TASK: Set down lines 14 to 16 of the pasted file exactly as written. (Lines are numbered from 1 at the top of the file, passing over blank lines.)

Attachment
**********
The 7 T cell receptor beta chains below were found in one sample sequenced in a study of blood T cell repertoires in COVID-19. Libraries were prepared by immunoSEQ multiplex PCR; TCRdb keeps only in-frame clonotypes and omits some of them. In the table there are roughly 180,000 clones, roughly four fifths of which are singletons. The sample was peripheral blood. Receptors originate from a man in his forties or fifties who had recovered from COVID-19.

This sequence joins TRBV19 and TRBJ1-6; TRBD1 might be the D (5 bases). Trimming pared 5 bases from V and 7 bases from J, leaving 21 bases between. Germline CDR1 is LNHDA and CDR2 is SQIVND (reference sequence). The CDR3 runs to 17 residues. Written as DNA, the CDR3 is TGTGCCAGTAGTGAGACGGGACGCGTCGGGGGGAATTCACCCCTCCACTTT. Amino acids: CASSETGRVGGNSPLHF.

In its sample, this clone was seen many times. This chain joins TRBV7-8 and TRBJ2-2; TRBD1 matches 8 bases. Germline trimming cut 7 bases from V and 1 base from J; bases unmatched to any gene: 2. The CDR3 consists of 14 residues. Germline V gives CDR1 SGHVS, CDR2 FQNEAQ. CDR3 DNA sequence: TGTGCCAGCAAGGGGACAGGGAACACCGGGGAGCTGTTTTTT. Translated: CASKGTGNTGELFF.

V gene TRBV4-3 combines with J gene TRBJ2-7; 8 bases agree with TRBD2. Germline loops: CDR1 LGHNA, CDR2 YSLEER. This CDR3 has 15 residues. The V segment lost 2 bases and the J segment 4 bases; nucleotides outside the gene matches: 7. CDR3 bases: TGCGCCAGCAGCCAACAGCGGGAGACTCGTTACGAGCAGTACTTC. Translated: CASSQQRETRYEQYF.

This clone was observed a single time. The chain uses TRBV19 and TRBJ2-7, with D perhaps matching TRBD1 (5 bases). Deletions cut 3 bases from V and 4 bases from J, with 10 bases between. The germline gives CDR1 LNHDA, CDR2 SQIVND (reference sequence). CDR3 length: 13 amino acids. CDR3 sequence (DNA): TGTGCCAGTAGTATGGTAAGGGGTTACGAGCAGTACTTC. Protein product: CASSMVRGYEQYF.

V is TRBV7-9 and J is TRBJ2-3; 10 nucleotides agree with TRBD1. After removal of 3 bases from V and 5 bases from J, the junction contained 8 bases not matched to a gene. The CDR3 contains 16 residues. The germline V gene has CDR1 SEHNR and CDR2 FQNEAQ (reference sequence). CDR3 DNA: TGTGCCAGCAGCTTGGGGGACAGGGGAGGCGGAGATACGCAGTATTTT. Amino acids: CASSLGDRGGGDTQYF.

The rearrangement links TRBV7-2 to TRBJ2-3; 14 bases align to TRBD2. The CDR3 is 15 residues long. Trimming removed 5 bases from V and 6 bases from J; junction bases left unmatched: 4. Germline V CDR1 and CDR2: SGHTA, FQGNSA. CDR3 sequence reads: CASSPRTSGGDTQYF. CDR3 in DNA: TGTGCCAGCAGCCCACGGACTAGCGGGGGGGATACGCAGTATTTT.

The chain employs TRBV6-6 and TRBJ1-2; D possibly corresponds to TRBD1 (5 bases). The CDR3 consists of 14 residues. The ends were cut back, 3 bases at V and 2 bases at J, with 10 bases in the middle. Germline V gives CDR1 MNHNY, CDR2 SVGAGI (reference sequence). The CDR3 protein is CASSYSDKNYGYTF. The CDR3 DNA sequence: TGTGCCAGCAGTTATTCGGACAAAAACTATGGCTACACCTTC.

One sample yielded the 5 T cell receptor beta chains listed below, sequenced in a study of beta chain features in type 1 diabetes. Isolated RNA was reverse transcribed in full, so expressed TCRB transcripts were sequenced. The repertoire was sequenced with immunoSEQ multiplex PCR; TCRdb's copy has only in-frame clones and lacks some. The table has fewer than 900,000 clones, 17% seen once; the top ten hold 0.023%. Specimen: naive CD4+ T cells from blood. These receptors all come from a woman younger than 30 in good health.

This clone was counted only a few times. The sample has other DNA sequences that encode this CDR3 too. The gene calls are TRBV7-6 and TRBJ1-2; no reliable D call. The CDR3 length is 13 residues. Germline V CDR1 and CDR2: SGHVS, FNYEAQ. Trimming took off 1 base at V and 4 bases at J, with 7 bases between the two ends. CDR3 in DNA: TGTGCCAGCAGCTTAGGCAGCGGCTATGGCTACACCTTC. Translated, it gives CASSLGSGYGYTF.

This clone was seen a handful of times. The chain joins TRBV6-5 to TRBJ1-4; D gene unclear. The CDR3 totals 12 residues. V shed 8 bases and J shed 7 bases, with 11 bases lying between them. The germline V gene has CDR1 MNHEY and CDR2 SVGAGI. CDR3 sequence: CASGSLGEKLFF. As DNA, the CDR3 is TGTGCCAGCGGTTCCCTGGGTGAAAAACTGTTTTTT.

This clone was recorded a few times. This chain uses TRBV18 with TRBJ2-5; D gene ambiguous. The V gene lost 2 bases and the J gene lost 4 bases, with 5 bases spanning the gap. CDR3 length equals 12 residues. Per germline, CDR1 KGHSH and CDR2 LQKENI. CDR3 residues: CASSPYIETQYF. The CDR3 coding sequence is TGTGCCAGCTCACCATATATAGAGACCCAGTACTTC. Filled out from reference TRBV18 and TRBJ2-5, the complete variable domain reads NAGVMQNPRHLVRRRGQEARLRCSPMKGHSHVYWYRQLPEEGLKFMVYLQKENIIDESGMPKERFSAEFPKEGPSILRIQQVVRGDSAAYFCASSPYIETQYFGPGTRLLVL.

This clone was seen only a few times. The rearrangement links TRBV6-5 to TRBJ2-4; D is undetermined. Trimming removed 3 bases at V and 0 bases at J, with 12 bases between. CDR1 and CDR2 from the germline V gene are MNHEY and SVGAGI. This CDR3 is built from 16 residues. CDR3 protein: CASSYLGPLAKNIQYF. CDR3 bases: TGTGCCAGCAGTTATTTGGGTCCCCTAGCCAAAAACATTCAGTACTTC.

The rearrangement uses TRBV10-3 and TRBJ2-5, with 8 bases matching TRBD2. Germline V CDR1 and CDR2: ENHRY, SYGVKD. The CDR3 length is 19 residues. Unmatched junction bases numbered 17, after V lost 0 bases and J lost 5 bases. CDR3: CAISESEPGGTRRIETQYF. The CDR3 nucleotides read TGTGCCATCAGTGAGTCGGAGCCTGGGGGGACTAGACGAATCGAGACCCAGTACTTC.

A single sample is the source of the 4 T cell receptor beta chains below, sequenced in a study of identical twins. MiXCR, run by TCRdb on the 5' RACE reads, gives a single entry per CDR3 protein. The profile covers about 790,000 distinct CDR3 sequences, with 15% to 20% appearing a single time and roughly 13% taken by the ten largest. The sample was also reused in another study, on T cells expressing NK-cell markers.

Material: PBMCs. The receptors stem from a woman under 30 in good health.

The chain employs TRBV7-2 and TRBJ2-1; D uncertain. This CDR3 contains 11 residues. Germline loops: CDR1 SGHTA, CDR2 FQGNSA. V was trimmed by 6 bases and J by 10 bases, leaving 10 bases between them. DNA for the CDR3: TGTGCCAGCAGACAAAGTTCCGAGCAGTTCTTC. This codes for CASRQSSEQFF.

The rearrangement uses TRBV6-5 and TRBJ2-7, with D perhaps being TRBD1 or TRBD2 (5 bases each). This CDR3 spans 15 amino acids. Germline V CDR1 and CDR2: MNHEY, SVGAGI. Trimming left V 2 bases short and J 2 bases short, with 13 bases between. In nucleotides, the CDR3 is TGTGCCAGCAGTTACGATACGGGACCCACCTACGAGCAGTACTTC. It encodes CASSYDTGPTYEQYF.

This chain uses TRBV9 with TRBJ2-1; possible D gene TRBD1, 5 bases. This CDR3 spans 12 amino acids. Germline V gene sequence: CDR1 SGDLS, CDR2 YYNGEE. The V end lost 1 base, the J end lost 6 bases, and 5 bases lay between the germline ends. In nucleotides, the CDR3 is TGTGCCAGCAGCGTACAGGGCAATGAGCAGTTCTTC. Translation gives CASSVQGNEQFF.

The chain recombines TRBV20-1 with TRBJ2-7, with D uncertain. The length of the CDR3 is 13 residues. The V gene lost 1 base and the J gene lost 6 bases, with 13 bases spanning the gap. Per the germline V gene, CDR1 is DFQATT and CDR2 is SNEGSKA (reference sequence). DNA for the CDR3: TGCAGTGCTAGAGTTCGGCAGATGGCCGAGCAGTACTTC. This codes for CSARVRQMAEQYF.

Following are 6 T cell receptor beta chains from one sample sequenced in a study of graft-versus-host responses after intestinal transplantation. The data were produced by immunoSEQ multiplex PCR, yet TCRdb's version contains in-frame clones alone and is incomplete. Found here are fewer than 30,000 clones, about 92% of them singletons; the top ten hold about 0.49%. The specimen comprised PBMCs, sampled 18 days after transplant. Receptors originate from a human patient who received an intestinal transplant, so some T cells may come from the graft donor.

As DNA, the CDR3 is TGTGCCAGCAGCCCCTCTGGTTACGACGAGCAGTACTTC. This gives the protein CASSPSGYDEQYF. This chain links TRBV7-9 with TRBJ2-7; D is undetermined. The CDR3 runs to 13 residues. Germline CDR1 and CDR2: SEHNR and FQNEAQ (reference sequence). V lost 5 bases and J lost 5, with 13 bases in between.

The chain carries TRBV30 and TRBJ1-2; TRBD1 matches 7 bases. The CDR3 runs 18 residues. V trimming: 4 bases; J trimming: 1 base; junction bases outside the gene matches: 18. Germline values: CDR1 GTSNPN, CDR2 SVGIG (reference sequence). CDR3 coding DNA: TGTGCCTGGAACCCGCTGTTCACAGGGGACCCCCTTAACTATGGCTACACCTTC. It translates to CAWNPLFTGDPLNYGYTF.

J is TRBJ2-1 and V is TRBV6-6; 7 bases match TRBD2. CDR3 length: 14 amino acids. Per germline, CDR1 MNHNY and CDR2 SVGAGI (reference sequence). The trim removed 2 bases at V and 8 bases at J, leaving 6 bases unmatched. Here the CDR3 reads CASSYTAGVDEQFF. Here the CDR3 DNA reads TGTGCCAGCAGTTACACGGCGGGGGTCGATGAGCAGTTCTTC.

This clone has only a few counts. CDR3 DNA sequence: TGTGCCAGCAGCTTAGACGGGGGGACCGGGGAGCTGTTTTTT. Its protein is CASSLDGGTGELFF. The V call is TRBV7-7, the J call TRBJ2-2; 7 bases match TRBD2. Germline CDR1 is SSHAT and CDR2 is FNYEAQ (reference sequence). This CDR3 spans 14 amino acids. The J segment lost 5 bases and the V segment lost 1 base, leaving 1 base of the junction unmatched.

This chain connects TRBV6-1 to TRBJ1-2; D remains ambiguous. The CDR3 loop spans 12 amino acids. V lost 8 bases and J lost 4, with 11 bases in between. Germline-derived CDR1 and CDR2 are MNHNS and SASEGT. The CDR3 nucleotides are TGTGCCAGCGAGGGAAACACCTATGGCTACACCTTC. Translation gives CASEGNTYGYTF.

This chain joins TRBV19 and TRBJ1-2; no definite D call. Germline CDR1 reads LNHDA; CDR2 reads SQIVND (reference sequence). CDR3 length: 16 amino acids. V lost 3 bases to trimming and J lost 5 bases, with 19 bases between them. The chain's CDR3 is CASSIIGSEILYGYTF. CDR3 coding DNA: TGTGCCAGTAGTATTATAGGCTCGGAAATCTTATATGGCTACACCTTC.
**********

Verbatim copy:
The rearrangement uses TRBV10-3 and TRBJ2-5, with 8 bases matching TRBD2. Germline V CDR1 and CDR2: ENHRY, SYGVKD. The CDR3 length is 19 residues. Unmatched junction bases numbered 17, after V lost 0 bases and J lost 5 bases. CDR3: CAISESEPGGTRRIETQYF. The CDR3 nucleotides read TGTGCCATCAGTGAGTCGGAGCCTGGGGGGACTAGACGAATCGAGACCCAGTACTTC.

A single sample is the source of the 4 T cell receptor beta chains below, sequenced in a study of identical twins. MiXCR, run by TCRdb on the 5' RACE reads, gives a single entry per CDR3 protein. The profile covers about 790,000 distinct CDR3 sequences, with 15% to 20% appearing a single time and roughly 13% taken by the ten largest. The sample was also reused in another study, on T cells expressing NK-cell markers.

Material: PBMCs. The receptors stem from a woman under 30 in good health.